Surviving as a Safety Net (Part 3 of 3): University of Kansas Hospital

by webadmin on July 23, 2013

KU-thumb2Wrapping up our look at safety-net hospitals surviving under federal quality metrics that aren’t always applicable to their patient populations, we take a look at one final organization, the 751-bed University of Kansas Hospital in Kansas City.

With one in five of its patients self-pay or Medicaid, University of Kansas Hospital is another safety-net hospital that once struggled with its patient satisfaction scores, Cheryl Clark at HealthLeaders Media reports. In fact, University of Kansas Hospital used to be in the bottom five percent nationally.

Now, “patient experience scores are higher than the state and the national levels for six questions, including ‘Would you recommend …’” Clark writes.

How did the hospital implement such a drastic turnaround?

It began with a great deal of self-examination over more than a decade. The organization’s vice president for performance improvement, Terry Rusconi, told Clark, “The key to success…was in developing special customer-service training classes that begin with new-employee orientation and a focus on hiring people with customer-service attitudes.”

One of the most effective approaches the hospital discovered was allowing its providers time to simply sit and talk with patients. Rusconi said the nursing staff now takes five minutes to sit at the bedside getting to know each person better and grasping an understanding of “what makes the patient tick from a personal perspective.”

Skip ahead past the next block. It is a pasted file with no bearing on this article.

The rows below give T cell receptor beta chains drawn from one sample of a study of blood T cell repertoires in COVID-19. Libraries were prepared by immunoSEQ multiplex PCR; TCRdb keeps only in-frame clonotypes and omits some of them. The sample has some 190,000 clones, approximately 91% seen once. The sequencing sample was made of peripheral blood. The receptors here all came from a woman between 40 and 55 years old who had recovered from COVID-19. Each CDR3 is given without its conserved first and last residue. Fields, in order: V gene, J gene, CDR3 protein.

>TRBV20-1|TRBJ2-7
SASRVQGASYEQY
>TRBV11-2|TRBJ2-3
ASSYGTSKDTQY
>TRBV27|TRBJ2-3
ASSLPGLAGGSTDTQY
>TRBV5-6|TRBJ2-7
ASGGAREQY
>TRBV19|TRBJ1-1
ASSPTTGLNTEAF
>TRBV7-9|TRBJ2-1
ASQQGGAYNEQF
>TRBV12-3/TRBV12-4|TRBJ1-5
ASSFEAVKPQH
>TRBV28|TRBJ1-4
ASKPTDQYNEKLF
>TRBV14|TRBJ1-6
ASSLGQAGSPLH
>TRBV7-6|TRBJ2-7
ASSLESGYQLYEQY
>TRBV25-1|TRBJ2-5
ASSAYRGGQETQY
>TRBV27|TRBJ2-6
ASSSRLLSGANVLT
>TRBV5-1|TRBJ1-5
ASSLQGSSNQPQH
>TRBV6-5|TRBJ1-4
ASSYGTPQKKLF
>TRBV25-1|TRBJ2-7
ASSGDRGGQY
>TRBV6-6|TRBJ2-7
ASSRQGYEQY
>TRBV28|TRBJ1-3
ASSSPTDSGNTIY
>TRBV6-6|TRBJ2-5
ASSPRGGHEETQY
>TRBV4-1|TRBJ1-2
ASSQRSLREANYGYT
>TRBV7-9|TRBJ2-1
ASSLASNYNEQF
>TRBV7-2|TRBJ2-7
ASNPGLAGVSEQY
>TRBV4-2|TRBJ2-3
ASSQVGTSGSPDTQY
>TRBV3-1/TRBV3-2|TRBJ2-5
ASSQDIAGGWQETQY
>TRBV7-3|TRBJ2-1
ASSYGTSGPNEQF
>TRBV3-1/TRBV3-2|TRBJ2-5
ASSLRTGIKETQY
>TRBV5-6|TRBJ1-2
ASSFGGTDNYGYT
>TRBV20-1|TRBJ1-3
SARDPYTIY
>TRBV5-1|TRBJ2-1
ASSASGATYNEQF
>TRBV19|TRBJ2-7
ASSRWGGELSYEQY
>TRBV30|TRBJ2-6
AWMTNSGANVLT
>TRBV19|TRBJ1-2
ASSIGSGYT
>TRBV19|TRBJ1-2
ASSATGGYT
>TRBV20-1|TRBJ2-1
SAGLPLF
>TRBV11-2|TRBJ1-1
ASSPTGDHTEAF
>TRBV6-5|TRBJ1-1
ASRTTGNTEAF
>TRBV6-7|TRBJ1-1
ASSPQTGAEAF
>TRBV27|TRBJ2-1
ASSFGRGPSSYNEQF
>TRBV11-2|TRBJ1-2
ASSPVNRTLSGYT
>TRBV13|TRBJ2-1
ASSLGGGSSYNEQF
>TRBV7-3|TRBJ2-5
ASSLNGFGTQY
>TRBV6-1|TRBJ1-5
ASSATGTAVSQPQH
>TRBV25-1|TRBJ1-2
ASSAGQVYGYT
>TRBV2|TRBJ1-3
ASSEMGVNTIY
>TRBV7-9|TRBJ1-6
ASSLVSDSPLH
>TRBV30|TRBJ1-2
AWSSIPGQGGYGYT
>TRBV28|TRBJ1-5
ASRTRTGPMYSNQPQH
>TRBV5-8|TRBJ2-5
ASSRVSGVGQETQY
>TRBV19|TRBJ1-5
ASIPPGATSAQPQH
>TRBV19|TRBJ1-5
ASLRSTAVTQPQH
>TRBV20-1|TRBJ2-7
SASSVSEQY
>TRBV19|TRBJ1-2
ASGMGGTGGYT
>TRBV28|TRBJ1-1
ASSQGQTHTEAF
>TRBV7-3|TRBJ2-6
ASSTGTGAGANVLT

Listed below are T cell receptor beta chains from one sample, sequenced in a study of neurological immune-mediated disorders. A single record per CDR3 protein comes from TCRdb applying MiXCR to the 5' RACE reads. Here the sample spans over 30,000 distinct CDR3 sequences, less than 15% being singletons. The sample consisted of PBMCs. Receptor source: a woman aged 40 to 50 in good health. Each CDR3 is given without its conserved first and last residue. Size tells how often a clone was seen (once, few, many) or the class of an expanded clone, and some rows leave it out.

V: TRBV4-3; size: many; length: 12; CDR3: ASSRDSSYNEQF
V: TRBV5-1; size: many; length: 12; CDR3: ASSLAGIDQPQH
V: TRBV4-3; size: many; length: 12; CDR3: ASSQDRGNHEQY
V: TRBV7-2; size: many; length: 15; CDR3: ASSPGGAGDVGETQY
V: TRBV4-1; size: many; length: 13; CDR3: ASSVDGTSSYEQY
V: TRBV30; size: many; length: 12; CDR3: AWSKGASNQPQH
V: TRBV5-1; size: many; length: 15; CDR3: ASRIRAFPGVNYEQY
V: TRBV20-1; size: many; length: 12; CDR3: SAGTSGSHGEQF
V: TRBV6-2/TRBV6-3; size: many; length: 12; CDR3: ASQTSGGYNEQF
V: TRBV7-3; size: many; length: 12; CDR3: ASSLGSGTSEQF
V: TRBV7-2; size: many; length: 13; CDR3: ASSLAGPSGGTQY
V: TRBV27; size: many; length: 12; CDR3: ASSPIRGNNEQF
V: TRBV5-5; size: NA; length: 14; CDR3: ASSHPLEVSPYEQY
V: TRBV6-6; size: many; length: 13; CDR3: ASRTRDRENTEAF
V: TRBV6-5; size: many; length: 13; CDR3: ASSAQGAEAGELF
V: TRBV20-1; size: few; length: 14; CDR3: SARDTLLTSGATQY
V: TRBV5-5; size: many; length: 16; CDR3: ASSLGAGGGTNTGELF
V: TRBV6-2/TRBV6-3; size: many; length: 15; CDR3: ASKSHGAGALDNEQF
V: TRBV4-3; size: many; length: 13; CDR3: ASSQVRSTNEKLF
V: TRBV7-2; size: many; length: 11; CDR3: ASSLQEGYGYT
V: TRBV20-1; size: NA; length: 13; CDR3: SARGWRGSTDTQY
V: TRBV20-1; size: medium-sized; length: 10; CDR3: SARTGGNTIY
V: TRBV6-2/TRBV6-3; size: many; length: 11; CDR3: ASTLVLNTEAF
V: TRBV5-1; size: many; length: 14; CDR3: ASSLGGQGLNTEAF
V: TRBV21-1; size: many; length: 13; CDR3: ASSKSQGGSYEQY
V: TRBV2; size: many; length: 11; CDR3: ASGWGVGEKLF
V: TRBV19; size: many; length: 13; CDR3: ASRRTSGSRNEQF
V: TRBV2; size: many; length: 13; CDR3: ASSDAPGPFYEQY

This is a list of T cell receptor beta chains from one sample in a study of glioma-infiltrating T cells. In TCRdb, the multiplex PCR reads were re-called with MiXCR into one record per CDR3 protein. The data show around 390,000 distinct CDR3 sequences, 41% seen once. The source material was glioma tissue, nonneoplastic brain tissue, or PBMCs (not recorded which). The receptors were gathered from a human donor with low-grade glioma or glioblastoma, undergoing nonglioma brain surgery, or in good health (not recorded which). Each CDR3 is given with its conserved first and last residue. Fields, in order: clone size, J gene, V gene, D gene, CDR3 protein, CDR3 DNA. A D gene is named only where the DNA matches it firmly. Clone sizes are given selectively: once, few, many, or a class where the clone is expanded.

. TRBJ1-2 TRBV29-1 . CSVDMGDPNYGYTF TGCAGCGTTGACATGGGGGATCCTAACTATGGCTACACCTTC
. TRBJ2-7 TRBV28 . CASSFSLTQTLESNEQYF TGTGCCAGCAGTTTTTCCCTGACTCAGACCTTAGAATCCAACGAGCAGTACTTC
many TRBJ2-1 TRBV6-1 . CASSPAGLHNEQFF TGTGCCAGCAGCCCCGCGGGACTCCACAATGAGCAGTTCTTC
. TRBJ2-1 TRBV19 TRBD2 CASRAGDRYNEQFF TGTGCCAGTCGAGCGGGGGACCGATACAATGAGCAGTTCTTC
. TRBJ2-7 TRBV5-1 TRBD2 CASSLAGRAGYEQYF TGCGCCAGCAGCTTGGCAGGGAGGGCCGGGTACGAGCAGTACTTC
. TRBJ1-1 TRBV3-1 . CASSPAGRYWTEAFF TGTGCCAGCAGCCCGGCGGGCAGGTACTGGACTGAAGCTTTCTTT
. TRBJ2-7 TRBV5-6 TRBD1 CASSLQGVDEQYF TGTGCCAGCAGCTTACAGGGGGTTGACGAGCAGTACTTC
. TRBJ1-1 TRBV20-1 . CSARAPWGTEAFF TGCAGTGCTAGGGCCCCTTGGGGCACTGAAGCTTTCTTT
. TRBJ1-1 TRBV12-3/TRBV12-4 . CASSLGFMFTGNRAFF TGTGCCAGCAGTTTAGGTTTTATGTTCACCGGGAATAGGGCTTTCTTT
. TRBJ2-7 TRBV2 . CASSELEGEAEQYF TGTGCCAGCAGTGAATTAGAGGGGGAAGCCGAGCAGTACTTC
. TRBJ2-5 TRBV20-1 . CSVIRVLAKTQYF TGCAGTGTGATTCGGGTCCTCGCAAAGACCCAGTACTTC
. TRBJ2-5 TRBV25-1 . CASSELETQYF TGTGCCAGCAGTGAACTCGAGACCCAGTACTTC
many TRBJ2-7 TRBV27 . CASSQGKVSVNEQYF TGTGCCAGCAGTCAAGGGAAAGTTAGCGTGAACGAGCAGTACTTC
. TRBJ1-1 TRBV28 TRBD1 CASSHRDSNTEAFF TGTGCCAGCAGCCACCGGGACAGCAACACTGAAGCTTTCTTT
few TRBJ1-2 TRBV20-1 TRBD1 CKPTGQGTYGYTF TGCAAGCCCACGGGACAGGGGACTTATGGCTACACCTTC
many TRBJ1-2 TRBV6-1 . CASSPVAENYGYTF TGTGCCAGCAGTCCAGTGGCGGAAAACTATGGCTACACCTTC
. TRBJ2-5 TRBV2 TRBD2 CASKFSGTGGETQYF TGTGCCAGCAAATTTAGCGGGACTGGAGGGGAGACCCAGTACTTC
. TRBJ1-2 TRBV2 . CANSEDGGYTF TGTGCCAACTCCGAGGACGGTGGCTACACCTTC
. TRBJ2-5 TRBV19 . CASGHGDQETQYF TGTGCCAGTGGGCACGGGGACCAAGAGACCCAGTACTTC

In other words, she added, “they make a personal connection” before jumping into checking vitals and prescribing medications                             .

This studious attention to such particulars started with the executive suite, Tammy Peterman, COO and CNO, explained, especially in matters pertaining to HCAHPS scores.

“We believe every unit in the hospital has some best practices to share,” she said. “One of our approaches has been to pair a unit having consistently favorable patient satisfaction with a unit whose performance has been less consistent. In the process, we have seen both units improve. The unit with less consistent patient satisfaction has learned new approaches to earn higher satisfaction ratings. And the unit with consistent patient satisfaction performance has picked up ideas on improving safety, such as reducing falls. All teach and all learn. In the end, patient care and service are better.”

The hospital also began offering incentives for units that improved its patient satisfaction scores, and the executive staff began holding “interdisciplinary huddles–daily meetings with the pharmacist, social worker, physician, nurse, or anyone else involved” in providing care to safety-net patients.

Finally, Peterman said, the University of Kansas Hospital hired a financial services group to help “identify patients very early in their stay who might not be able to afford to pay ‘and figures out resources we or they might tap into to help and support their healing.’”

Clark concludes, “The bottom line, these leaders say, is that patient experience improvement for the sickest and the poorest patients is possible. It just takes a hospitalwide effort.”

What have been your thoughts about these last three posts and the organizations highlighted therein? Did you glean any tips or approaches that might benefit your organization? How are you improving your patient satisfaction scores?

-by Pete Fernbaugh

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